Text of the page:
2. Read section 3 of How We Make Sentences: The Basics of English Language Constituent Structure.

Thursday, January 28

Reading: Read section 4 and 5 of How We Make Sentences: The Basics of English Language Constituent Structure, and the passages below:


Below is a reprint of openings from two different How-To-Write books: Peter Elbow’s Writing Without Teachers, and Anne Lamont’s Bird by Bird. They take very different strategies as writers in the voice they choose/use. Your job here is to describe, characterize and compare and the styles of each. To do so, I propose to you three steps:

  • Choose 3-4 appropriate adjectives that characterize the speaking voice of the passage --e.g., is it formal, informal, chatty, serious, high, low, wise or any other set of adjectives that seem right to you.
  • Give a careful and full description of the stylistic features of the text that you see as having led to your conclusions about the style and purpose you are claiming the passage enacts. What stylistic language choices does the author make, and how do those choices work to create the tone of voice you have identified and enable her or him to pull off the effects you have described?
  • An explanation developed as best you can from your understanding of the passage why you think the author makes the choices s/he does in the passage you analyze. e.g., What is the intention, as you see it, of this speaking voice? Why is s/he taking the tone he takes? What is s/he trying to accomplish in this section of the text? Do you think you have in fact responded to the text as you think the text seems to want its reader to respond? If not, why not?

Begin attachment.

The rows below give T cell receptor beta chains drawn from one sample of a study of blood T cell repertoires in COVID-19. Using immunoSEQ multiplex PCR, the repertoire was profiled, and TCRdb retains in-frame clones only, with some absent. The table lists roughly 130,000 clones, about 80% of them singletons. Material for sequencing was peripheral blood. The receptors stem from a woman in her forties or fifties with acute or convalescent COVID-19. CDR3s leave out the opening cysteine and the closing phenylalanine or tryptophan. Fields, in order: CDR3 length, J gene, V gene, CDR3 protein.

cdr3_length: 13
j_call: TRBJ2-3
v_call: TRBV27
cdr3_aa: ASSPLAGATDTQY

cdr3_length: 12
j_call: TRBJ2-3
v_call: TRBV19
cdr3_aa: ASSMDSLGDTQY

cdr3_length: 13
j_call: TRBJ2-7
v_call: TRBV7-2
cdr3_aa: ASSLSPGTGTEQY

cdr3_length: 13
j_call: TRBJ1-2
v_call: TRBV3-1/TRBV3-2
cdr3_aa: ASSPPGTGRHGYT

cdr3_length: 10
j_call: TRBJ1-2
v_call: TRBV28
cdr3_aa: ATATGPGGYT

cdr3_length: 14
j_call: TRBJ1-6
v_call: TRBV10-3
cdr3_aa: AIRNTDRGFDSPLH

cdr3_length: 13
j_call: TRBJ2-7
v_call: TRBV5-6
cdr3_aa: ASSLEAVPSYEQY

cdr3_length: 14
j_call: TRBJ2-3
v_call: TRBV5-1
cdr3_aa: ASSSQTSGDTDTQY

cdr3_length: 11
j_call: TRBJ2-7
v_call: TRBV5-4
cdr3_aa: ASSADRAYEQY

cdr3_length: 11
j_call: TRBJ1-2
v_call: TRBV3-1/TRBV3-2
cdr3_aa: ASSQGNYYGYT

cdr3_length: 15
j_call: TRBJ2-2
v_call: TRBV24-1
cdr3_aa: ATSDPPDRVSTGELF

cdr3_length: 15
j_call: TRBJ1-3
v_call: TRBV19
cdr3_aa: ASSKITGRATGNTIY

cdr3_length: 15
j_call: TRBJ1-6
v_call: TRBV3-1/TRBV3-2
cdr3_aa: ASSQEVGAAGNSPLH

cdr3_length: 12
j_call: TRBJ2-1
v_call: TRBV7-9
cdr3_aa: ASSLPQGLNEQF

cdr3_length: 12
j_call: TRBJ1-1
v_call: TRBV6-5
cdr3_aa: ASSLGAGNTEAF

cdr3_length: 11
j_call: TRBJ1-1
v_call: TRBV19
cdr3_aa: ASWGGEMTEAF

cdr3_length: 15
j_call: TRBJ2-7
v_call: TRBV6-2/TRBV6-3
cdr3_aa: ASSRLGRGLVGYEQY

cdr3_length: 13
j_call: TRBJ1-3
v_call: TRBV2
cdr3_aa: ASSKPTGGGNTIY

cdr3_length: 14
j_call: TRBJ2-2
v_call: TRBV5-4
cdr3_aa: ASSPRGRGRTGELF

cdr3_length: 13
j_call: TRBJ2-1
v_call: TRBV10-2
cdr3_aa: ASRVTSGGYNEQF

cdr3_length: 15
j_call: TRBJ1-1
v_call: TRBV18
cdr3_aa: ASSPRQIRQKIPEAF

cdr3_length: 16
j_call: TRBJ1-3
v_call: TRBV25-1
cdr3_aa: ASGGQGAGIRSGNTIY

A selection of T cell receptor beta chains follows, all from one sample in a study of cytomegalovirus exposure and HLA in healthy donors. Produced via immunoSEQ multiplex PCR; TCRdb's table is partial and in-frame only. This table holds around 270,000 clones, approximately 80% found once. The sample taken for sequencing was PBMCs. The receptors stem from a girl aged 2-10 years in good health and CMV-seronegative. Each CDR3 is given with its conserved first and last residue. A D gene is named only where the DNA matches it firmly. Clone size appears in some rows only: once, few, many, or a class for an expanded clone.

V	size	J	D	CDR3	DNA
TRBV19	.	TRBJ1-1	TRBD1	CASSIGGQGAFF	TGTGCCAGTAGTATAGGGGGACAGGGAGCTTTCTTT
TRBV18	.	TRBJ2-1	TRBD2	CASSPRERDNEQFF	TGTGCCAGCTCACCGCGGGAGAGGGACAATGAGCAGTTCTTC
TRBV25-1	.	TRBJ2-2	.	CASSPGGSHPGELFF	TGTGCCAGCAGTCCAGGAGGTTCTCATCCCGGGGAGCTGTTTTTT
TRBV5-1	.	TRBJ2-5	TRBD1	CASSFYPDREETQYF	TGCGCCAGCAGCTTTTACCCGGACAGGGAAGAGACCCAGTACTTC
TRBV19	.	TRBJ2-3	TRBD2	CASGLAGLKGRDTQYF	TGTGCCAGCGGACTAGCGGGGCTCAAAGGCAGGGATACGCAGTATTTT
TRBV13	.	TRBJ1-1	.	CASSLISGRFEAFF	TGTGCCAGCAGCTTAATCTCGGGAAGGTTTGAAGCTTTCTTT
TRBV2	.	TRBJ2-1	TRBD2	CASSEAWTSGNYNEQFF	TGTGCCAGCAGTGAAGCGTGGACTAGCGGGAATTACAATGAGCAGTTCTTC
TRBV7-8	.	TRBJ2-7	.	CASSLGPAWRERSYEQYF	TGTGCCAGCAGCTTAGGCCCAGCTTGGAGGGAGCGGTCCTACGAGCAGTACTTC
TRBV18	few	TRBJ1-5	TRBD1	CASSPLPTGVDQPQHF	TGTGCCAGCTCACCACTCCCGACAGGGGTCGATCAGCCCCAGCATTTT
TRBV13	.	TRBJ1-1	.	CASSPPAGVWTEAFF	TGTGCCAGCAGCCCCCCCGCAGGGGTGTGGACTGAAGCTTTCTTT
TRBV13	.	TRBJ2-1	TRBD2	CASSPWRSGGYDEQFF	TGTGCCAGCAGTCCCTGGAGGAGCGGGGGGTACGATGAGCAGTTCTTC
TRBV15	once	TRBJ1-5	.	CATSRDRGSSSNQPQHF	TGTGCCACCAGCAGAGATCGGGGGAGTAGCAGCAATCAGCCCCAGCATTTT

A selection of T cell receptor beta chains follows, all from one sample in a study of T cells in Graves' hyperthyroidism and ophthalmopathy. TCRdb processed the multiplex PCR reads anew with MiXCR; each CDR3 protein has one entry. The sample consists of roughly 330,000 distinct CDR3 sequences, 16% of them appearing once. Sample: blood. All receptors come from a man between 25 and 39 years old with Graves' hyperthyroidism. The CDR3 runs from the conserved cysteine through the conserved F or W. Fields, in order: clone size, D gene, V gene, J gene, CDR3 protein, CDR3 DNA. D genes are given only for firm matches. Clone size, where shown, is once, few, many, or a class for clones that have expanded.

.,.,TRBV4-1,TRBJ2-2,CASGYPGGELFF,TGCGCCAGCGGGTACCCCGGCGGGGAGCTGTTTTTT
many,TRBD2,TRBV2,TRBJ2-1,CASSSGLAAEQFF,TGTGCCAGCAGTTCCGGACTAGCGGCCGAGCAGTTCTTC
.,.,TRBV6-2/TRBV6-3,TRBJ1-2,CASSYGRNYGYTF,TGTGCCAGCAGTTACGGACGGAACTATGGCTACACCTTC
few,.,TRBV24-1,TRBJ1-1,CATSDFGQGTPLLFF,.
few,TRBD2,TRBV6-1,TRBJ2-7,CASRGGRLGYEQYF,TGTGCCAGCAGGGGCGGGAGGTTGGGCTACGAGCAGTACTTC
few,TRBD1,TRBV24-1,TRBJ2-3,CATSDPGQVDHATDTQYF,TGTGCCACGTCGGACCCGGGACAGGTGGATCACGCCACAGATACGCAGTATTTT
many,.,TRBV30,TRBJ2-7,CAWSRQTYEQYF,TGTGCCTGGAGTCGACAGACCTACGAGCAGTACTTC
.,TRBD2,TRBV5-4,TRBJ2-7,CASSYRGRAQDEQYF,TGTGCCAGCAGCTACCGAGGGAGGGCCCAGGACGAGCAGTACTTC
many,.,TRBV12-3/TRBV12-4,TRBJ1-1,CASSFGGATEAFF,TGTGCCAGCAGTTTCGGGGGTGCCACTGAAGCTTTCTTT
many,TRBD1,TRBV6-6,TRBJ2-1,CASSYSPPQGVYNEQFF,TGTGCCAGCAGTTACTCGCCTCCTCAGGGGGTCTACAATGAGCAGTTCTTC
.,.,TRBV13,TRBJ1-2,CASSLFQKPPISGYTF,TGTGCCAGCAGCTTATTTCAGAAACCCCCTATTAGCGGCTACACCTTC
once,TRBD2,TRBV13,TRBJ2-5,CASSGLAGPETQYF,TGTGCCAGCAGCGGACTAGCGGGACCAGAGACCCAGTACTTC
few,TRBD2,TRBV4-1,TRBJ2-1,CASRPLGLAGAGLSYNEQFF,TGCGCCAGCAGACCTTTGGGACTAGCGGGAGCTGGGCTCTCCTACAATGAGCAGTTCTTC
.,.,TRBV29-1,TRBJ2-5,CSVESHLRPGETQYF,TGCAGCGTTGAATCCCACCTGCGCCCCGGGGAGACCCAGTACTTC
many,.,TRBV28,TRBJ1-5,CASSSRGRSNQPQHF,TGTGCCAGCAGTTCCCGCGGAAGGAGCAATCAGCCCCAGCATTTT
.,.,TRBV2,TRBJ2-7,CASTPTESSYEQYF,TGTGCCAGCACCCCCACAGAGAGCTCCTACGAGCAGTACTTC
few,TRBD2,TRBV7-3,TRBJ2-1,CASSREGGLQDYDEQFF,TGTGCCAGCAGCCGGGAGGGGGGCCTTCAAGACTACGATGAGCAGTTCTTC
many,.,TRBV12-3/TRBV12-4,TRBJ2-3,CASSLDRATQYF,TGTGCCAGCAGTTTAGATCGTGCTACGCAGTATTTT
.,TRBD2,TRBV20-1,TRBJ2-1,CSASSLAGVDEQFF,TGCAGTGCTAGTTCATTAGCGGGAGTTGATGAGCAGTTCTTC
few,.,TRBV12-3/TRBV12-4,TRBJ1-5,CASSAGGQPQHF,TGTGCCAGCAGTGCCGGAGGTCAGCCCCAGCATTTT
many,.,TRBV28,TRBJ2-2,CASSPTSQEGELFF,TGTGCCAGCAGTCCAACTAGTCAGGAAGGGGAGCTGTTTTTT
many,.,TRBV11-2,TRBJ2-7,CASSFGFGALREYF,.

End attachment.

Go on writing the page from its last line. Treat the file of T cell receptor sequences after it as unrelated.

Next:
Peter Elbow, from Writing Without Teachers

The most effective way I know to improve your writing is to do freewriting exercises regularly. At least three times a week. They are sometimes called “automatic writing,” “babbling,” or “jabbering” exercises. The idea is simply to write for ten minutes (later on, perhaps fifteen or twenty). Don’t stop for anything. Go quickly without rushing. Never stop to look back, to cross something out, to wonder how to spell something, to wonder what word or thought to use, or to think about what you are doing. If you can’t think of a word or a spelling, just use a squiggle or else write, “I can’t think of it.” Just put down something. The easiest thing is just to put down whatever is in your mind. If you get stuck it’s fine to write “I can’t think what to say, I can’t think what to say” as many times as you want or repeat the last word you wrote over and over again; or anything else. The only requirement is that you never stop.

Anne Lamont, from Bird by Bird